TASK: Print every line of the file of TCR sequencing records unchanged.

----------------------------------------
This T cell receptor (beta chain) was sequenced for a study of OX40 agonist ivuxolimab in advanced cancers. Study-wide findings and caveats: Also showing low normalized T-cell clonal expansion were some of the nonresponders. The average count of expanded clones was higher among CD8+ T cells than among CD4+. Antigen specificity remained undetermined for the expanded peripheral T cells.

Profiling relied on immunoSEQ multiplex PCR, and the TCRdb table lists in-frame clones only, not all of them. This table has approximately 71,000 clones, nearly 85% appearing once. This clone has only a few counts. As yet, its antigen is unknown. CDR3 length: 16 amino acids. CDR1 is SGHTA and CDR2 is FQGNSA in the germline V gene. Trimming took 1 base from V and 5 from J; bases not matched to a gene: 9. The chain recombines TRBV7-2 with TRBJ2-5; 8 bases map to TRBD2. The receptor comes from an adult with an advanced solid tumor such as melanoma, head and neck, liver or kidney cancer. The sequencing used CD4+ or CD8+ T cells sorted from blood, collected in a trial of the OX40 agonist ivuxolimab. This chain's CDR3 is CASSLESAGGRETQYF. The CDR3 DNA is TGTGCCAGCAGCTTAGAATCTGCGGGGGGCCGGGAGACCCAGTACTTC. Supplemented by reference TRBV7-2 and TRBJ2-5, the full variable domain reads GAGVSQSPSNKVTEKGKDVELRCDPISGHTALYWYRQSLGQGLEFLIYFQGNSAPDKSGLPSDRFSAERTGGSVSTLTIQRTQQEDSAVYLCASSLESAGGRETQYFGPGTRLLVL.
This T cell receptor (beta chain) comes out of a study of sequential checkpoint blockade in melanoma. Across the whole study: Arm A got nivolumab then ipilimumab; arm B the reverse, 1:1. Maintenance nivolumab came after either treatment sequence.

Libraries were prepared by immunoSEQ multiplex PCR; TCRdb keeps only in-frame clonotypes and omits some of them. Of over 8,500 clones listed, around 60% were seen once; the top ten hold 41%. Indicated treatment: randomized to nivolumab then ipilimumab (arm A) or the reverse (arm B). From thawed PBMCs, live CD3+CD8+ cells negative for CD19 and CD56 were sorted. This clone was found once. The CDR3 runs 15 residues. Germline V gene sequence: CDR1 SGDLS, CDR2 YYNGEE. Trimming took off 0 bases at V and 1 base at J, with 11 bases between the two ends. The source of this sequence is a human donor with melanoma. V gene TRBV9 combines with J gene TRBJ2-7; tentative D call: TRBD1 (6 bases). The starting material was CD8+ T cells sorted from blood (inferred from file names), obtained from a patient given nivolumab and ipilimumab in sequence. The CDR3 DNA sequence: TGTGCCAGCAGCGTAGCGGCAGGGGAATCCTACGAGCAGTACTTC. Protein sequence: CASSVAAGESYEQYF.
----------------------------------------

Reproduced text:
This T cell receptor (beta chain) was sequenced for a study of OX40 agonist ivuxolimab in advanced cancers. Study-wide findings and caveats: Also showing low normalized T-cell clonal expansion were some of the nonresponders. The average count of expanded clones was higher among CD8+ T cells than among CD4+. Antigen specificity remained undetermined for the expanded peripheral T cells.

Profiling relied on immunoSEQ multiplex PCR, and the TCRdb table lists in-frame clones only, not all of them. This table has approximately 71,000 clones, nearly 85% appearing once. This clone has only a few counts. As yet, its antigen is unknown. CDR3 length: 16 amino acids. CDR1 is SGHTA and CDR2 is FQGNSA in the germline V gene. Trimming took 1 base from V and 5 from J; bases not matched to a gene: 9. The chain recombines TRBV7-2 with TRBJ2-5; 8 bases map to TRBD2. The receptor comes from an adult with an advanced solid tumor such as melanoma, head and neck, liver or kidney cancer. The sequencing used CD4+ or CD8+ T cells sorted from blood, collected in a trial of the OX40 agonist ivuxolimab. This chain's CDR3 is CASSLESAGGRETQYF. The CDR3 DNA is TGTGCCAGCAGCTTAGAATCTGCGGGGGGCCGGGAGACCCAGTACTTC. Supplemented by reference TRBV7-2 and TRBJ2-5, the full variable domain reads GAGVSQSPSNKVTEKGKDVELRCDPISGHTALYWYRQSLGQGLEFLIYFQGNSAPDKSGLPSDRFSAERTGGSVSTLTIQRTQQEDSAVYLCASSLESAGGRETQYFGPGTRLLVL.
This T cell receptor (beta chain) comes out of a study of sequential checkpoint blockade in melanoma. Across the whole study: Arm A got nivolumab then ipilimumab; arm B the reverse, 1:1. Maintenance nivolumab came after either treatment sequence.

Libraries were prepared by immunoSEQ multiplex PCR; TCRdb keeps only in-frame clonotypes and omits some of them. Of over 8,500 clones listed, around 60% were seen once; the top ten hold 41%. Indicated treatment: randomized to nivolumab then ipilimumab (arm A) or the reverse (arm B). From thawed PBMCs, live CD3+CD8+ cells negative for CD19 and CD56 were sorted. This clone was found once. The CDR3 runs 15 residues. Germline V gene sequence: CDR1 SGDLS, CDR2 YYNGEE. Trimming took off 0 bases at V and 1 base at J, with 11 bases between the two ends. The source of this sequence is a human donor with melanoma. V gene TRBV9 combines with J gene TRBJ2-7; tentative D call: TRBD1 (6 bases). The starting material was CD8+ T cells sorted from blood (inferred from file names), obtained from a patient given nivolumab and ipilimumab in sequence. The CDR3 DNA sequence: TGTGCCAGCAGCGTAGCGGCAGGGGAATCCTACGAGCAGTACTTC. Protein sequence: CASSVAAGESYEQYF.